In his first letter to the Corinthians St. Paul, referring to our first reading, said this about the Israelites journey through the desert, “I do not want you to be unaware brothers that our ancestors were all under the cloud and all passed through the sea, and all of them were baptized into Moses in the cloud and in the sea. All ate the same spiritual food, and all drank from a spiritual rock that followed them, and the rock was the Christ.” (1 Corinthians 10: 1-4) In this passage St. Paul refers to baptism symbolized and prefigured by the journey through the parted Red Sea, he refers to the Eucharist symbolized and prefigured by the manna a spiritual food, and he refers to Jesus as the rock, a rock that followed the Israelites through the desert. You probably don’t know this but Jesus was the original rolling stone.
Jesus as the spiritual rock refers to two instances where the Israelites were thirsty and grumbling. They grumbled against God and Moses. God hears their grumbling and he directs Moses to strike the rock once, this first instance is at the base of Mt. Horeb (Sinai) (Exodus 17). When the rock is struck, immediately water gushes forth, satisfying the thirst of the Israelites and their animals.
Now the second instance of where water is produced from a rock takes place at Kadesh (Number 20:2-13). And there God instructs Moses to “speak” to the rock, to say a word to the rock, and bring forth water. Moses only has to speak to the rock to bring forth the water. Just like the priest who says a word to bring forth the Body and Blood of Jesus. But Moses is in a bad way he is annoyed with the grumbling of the Israelites and he is suffering from a lack of faith in God. So instead of just speaking to the rock, to produce the water, he strikes it twice with his staff. Water is produced and it
satisfies the thirst of everyone, but God is not pleased with Moses’ lack of faith.
Now it’s very interesting to note that ancient Jewish rabbis when commenting on the rocks being struck by Moses’ staff teach that not only was water produced, but also blood. According to these ancient Jewish scholars, when the rock was struck both blood and water was produced.
The rock following the Israelites is Jesus prefigured, the rock is predicting Jesus, and fulfilled in Jesus. On the cross, blood and water flowed from his pierced heart, satisfying the thirst of his people for two millennia.
In our Gospel today we find that; Jesus is tired after his journey. So He sits down by the well, thirsty, hungry, and worn out. He was so thirsty that he skirted all social protocol and asked a Samaritan woman to give him a drink – Jewish men at that time just didn’t do that kind of thing. But Jesus’ thirst went much deeper. He was really thirsting to save her soul. His tiredness doesn’t hold back his love for a lost sheep that crosses his path. The Samaritan woman came to the well at noon, the hottest hour of the hot, middle-eastern day. The other women of the village would have come in the cooler hours of early morning and evening. The woman was a social outcast, avoiding contact with her peers. Jesus notices this, seeing in her eyes the anxiety that comes from an unstable life, but he also sees a spark of sincerity – her rocky path through life had worn down any façade of self-righteousness or self-delusion. Her wounded and suffering heart provides an opportunity for grace, and our Lord, forgetting about his own suffering, seizes it, changing her life forever.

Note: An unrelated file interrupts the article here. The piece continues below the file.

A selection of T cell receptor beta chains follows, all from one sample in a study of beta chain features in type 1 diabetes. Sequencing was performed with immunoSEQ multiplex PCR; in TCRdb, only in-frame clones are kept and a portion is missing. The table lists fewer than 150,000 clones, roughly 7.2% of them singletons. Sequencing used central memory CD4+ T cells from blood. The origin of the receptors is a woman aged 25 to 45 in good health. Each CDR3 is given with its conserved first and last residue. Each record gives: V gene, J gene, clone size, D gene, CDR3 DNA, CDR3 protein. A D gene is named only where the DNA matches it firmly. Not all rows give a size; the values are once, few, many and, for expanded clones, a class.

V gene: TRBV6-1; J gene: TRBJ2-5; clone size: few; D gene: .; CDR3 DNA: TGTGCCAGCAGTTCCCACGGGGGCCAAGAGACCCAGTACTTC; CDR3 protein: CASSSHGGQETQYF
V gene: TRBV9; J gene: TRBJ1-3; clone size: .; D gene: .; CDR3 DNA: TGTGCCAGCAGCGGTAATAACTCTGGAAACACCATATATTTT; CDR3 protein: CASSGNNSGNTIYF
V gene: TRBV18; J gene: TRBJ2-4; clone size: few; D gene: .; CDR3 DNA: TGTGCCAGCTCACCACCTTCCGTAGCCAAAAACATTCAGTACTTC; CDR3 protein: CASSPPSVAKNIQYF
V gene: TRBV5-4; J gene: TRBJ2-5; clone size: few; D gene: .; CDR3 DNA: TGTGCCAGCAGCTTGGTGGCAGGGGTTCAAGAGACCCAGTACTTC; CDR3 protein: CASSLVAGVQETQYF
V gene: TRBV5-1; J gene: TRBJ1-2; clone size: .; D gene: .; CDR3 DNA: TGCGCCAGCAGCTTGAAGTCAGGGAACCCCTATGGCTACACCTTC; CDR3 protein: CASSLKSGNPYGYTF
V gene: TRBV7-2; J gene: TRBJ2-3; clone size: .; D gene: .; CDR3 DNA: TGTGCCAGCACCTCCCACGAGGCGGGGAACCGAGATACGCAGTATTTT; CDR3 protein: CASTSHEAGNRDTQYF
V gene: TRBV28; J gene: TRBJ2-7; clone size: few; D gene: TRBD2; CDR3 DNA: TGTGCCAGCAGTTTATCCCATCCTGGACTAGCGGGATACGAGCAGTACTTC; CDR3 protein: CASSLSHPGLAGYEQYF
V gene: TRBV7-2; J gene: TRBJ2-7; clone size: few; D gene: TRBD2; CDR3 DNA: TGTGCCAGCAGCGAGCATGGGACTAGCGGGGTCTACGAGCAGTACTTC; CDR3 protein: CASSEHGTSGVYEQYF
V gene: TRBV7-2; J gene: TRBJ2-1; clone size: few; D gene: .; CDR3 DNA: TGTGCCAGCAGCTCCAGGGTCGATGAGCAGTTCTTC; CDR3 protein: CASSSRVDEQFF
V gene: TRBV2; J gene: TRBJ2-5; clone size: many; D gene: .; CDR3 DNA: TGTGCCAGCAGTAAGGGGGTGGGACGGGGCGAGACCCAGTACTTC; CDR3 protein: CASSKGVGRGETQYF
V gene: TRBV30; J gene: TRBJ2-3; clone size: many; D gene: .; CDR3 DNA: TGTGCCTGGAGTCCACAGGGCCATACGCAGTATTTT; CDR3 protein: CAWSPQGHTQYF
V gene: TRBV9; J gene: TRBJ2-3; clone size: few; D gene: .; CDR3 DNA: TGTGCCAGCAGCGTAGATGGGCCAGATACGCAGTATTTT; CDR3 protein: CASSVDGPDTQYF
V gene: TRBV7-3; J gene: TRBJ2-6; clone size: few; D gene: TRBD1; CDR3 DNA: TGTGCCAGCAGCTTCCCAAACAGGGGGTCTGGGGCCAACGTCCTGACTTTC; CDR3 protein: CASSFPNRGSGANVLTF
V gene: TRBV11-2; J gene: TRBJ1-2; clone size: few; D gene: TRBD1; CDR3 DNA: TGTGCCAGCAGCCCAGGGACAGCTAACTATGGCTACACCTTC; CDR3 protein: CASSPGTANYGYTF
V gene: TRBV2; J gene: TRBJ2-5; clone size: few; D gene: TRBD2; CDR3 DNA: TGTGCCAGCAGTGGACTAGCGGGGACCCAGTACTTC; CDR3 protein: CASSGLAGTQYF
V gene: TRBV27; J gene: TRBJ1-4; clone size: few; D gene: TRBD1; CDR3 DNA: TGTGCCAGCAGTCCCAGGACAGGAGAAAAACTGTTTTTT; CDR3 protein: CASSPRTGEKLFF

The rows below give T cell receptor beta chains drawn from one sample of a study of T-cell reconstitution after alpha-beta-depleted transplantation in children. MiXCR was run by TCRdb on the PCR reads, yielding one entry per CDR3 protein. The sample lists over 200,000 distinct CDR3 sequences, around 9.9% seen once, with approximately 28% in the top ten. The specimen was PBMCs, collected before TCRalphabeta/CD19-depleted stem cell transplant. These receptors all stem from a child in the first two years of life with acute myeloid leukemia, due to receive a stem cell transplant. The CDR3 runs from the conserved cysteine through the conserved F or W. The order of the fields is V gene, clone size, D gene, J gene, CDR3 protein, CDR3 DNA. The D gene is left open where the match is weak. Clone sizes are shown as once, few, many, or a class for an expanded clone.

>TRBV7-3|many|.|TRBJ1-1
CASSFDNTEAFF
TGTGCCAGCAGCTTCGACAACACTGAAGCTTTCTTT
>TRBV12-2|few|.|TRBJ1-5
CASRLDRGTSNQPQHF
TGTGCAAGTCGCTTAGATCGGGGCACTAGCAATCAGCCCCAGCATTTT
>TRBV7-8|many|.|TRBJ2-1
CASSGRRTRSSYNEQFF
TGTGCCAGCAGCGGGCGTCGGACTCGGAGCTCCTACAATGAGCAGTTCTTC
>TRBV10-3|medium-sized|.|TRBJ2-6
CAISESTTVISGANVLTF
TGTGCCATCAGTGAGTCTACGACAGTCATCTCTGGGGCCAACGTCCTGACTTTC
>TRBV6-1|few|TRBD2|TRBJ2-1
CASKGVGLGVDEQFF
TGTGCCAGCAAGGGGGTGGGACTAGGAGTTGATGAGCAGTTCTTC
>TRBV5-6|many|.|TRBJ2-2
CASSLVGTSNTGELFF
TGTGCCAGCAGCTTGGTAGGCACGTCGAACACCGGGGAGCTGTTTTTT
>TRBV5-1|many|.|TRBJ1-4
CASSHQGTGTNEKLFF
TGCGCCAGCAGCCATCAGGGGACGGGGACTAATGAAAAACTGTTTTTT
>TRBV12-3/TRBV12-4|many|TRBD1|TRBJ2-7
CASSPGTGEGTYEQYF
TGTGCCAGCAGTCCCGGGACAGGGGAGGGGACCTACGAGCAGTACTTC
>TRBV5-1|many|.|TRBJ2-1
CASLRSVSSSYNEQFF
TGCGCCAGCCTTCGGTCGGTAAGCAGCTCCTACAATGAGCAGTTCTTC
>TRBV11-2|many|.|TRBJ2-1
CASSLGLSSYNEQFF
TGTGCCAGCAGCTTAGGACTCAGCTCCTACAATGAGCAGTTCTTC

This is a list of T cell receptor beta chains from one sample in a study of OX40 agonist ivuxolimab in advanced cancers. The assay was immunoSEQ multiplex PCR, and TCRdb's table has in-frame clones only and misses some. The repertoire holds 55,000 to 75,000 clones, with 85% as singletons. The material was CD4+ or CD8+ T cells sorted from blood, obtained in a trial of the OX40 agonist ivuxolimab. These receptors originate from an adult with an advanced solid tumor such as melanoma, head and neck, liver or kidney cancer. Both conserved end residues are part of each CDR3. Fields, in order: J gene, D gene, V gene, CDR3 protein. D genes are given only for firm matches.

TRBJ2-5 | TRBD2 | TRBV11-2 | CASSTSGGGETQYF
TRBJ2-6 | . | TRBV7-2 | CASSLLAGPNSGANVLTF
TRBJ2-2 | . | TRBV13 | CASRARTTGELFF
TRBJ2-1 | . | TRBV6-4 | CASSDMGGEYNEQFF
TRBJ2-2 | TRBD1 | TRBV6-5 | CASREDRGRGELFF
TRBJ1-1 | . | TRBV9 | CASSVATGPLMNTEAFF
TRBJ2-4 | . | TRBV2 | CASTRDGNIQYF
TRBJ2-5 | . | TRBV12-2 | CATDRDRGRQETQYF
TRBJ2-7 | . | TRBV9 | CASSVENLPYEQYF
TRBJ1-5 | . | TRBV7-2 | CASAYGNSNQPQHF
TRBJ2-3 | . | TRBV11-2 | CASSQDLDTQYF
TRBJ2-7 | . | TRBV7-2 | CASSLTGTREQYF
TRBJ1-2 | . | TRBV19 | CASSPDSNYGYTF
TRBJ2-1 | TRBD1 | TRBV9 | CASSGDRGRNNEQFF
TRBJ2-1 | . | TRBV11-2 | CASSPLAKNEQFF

And so he asks for a drink but what he is really thirsting for is her brokenness, her pain, her sinfulness, her doubt, and her darkness. He wanted it all. And the Samaritan woman could see that He saw it all and yet he still loved her. She would give Jesus a drink, and in return he would satisfy her thirst with mercy and love.
On the cross, Jesus our rock was pierced. He was struck once and blood and water flowed forth from His Heart. This is the wellspring of our salvation. It’s the grace, the love, the sacraments, the mercy, its everything. It’s the living water of his merciful love flowing always. And only this will truly satisfy us. On the Cross Jesus says, “I thirst.” And the drink we give to him is ourselves, all of our brokenness, darkness, pain, and sin. We give it all to him to satisfy his thirst. And in return the drink he gives to us is his love and mercy, his tenderness and friendship, himself, body, blood, soul, and divinity.
Our Lord says to us today, “I have created you for My Love and My Love alone can satisfy the desires of your heart. Enter then, the wound in my side, take refuge in my pierced side, penetrating even into my heart, drink deeply of the springs of love that will refresh and delight your soul and wash you in preparation for the wedding of your soul with me, for I am the bridegroom of your soul your Savior from all that would defile you, and your God who is love and mercy now and unto the ages of ages.”
Pax et Bonum,
Fr. Christopher J. Ankley